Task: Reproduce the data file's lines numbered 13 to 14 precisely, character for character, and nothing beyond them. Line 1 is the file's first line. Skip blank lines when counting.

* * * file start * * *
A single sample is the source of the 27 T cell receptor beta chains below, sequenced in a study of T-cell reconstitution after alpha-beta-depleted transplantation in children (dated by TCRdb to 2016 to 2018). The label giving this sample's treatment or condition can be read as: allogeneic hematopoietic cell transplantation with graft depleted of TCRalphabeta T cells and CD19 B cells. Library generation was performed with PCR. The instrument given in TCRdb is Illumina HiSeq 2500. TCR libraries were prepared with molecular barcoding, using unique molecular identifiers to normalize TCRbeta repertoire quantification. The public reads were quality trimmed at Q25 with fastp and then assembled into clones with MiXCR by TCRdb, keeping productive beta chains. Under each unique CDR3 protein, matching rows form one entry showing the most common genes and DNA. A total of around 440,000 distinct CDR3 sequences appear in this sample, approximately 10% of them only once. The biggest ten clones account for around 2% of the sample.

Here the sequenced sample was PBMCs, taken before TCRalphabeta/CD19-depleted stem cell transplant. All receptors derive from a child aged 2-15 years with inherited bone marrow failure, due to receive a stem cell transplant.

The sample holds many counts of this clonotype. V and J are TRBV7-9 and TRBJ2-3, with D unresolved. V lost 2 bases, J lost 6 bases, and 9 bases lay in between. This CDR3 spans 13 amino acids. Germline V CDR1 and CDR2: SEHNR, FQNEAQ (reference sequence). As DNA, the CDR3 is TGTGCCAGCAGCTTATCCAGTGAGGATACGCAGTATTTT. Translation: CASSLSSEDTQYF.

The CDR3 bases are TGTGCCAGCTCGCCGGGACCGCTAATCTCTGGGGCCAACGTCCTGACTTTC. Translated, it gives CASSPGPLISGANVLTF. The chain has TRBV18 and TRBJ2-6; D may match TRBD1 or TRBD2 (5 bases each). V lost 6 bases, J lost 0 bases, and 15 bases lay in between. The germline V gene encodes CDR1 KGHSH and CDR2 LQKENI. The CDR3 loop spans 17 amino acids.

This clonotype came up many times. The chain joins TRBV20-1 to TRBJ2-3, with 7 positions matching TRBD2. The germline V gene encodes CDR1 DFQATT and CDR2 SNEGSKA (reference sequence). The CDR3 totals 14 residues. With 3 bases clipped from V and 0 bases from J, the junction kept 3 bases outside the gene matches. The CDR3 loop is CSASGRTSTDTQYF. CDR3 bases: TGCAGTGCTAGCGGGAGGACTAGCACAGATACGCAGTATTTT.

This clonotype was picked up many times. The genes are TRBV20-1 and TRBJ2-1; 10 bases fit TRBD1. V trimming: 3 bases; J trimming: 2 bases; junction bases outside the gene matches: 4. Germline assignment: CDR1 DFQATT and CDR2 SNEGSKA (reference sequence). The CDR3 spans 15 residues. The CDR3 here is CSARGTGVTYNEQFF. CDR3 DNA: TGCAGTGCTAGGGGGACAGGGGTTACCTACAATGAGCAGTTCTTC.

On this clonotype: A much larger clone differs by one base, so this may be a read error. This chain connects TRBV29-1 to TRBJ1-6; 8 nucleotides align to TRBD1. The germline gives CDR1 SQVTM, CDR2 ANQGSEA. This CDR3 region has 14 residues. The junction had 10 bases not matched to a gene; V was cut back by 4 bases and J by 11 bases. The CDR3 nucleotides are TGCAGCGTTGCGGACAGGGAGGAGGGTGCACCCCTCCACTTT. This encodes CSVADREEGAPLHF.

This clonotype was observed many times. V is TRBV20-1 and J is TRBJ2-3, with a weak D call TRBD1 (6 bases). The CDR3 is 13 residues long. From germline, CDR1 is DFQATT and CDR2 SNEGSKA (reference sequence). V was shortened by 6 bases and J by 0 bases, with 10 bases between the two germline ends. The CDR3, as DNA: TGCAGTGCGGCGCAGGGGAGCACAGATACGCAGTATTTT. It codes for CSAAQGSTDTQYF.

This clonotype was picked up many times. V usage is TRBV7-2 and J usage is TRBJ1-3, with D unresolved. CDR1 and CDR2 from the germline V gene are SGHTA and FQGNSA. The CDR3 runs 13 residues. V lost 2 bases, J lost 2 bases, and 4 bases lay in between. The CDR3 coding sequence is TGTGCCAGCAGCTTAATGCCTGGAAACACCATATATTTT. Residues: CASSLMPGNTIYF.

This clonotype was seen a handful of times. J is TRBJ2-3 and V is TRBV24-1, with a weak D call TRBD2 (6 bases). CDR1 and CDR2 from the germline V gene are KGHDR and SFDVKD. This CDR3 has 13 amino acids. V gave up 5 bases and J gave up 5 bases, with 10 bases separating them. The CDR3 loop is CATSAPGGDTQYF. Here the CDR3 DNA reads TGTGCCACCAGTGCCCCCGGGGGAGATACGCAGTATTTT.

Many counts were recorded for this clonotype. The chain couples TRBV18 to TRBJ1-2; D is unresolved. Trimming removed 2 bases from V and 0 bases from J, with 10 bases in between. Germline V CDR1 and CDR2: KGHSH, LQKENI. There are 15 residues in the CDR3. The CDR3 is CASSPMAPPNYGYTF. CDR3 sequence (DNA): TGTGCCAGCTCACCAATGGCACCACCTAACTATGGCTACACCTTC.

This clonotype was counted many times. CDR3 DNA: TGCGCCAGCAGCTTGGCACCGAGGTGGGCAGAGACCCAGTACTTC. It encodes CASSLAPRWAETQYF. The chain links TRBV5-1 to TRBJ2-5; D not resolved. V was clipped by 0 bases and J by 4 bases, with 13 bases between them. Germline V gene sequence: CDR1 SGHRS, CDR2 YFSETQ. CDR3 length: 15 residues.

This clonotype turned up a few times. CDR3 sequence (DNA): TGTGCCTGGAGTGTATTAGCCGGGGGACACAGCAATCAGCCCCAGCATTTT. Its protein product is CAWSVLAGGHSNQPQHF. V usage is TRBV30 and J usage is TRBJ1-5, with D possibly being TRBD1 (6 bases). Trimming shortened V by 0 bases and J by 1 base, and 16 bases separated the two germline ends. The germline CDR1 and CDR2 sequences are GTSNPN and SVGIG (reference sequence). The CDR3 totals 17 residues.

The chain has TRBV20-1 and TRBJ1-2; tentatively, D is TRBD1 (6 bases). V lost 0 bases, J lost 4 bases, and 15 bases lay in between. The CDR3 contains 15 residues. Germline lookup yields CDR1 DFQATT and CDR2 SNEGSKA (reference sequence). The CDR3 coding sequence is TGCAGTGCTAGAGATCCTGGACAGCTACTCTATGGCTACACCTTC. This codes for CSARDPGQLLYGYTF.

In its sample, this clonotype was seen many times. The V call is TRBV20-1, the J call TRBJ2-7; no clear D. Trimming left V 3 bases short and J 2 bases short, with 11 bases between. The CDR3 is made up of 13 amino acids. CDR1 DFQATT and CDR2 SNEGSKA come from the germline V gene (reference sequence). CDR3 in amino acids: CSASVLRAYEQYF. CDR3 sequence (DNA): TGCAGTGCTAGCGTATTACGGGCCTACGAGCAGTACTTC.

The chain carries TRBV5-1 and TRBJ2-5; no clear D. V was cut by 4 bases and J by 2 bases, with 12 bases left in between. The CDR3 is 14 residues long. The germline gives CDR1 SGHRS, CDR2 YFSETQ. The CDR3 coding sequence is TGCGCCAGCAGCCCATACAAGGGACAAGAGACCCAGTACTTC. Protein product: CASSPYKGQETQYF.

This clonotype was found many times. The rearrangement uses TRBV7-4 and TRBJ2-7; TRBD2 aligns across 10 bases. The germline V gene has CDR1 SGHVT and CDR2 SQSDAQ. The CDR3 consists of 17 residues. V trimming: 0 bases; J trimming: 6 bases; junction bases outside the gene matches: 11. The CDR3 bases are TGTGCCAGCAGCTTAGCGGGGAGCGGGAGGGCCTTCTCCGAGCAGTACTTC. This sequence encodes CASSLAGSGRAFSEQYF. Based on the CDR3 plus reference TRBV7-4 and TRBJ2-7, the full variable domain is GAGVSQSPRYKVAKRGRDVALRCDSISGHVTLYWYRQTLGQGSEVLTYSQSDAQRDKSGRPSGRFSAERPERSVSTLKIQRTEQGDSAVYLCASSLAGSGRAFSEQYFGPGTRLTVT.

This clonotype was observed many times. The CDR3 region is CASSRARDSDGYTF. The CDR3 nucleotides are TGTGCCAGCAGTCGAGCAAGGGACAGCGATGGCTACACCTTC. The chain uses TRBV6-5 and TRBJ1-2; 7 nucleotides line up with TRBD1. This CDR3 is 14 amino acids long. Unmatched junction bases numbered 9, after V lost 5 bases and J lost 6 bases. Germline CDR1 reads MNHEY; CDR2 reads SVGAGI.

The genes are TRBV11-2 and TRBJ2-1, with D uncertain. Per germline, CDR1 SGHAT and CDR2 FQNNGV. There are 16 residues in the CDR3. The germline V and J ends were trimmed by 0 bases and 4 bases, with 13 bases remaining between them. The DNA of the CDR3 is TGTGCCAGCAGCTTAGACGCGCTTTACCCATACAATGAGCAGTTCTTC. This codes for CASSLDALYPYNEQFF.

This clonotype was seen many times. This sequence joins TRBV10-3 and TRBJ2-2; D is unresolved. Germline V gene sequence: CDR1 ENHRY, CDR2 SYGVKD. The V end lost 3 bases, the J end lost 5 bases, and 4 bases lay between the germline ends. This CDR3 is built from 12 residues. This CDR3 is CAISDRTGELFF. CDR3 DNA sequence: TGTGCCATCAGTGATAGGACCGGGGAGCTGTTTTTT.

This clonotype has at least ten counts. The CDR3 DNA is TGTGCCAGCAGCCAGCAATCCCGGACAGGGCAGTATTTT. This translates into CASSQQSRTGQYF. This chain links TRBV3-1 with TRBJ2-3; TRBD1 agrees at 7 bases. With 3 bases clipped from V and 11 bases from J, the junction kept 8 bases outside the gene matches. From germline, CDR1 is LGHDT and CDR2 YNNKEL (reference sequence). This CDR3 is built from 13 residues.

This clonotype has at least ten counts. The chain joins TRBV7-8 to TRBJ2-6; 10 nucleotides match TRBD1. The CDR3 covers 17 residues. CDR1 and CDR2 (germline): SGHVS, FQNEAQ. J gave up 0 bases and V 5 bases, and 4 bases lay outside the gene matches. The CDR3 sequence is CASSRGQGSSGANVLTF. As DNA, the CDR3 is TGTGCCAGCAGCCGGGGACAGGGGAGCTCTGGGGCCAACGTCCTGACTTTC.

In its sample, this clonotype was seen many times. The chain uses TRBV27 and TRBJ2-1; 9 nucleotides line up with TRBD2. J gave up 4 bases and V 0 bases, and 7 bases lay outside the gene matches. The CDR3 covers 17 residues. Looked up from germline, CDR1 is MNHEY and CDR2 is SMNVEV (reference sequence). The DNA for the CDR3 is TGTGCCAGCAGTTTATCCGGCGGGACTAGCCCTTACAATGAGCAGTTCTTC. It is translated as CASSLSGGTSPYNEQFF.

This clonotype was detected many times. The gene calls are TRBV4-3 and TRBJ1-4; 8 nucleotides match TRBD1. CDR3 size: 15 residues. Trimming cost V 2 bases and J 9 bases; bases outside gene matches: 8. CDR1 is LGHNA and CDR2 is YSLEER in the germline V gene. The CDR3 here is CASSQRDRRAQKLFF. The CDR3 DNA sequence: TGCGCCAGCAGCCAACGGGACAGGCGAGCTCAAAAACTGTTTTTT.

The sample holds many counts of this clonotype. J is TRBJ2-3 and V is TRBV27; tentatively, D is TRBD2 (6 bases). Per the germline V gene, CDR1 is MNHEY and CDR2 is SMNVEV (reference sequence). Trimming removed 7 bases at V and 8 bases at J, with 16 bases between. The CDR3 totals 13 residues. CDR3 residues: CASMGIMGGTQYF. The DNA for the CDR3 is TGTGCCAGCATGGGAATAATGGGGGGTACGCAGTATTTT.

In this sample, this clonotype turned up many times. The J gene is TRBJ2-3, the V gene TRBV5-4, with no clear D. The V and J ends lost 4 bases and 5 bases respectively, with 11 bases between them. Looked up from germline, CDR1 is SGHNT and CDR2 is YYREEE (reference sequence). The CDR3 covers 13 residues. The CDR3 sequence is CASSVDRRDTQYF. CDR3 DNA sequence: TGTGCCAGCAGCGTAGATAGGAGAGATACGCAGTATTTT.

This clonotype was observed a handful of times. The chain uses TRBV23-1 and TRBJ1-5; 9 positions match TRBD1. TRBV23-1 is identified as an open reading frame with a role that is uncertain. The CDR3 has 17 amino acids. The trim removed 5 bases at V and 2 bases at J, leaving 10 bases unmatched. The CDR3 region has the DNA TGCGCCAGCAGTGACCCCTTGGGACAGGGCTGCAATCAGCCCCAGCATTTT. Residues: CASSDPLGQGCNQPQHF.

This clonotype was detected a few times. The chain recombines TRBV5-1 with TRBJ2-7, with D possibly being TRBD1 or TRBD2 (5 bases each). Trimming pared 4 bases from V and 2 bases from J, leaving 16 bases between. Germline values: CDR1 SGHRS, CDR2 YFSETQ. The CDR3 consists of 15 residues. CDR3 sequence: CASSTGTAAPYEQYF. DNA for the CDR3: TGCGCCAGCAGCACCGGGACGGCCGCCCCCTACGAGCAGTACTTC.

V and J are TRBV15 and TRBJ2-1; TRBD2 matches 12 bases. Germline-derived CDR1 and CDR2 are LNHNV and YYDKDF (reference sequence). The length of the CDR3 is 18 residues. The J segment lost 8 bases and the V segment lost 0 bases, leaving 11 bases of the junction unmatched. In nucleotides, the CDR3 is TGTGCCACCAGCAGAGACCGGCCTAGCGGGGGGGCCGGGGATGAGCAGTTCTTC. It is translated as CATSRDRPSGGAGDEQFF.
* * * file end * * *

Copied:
This clonotype turned up a few times. CDR3 sequence (DNA): TGTGCCTGGAGTGTATTAGCCGGGGGACACAGCAATCAGCCCCAGCATTTT. Its protein product is CAWSVLAGGHSNQPQHF. V usage is TRBV30 and J usage is TRBJ1-5, with D possibly being TRBD1 (6 bases). Trimming shortened V by 0 bases and J by 1 base, and 16 bases separated the two germline ends. The germline CDR1 and CDR2 sequences are GTSNPN and SVGIG (reference sequence). The CDR3 totals 17 residues.

The chain has TRBV20-1 and TRBJ1-2; tentatively, D is TRBD1 (6 bases). V lost 0 bases, J lost 4 bases, and 15 bases lay in between. The CDR3 contains 15 residues. Germline lookup yields CDR1 DFQATT and CDR2 SNEGSKA (reference sequence). The CDR3 coding sequence is TGCAGTGCTAGAGATCCTGGACAGCTACTCTATGGCTACACCTTC. This codes for CSARDPGQLLYGYTF.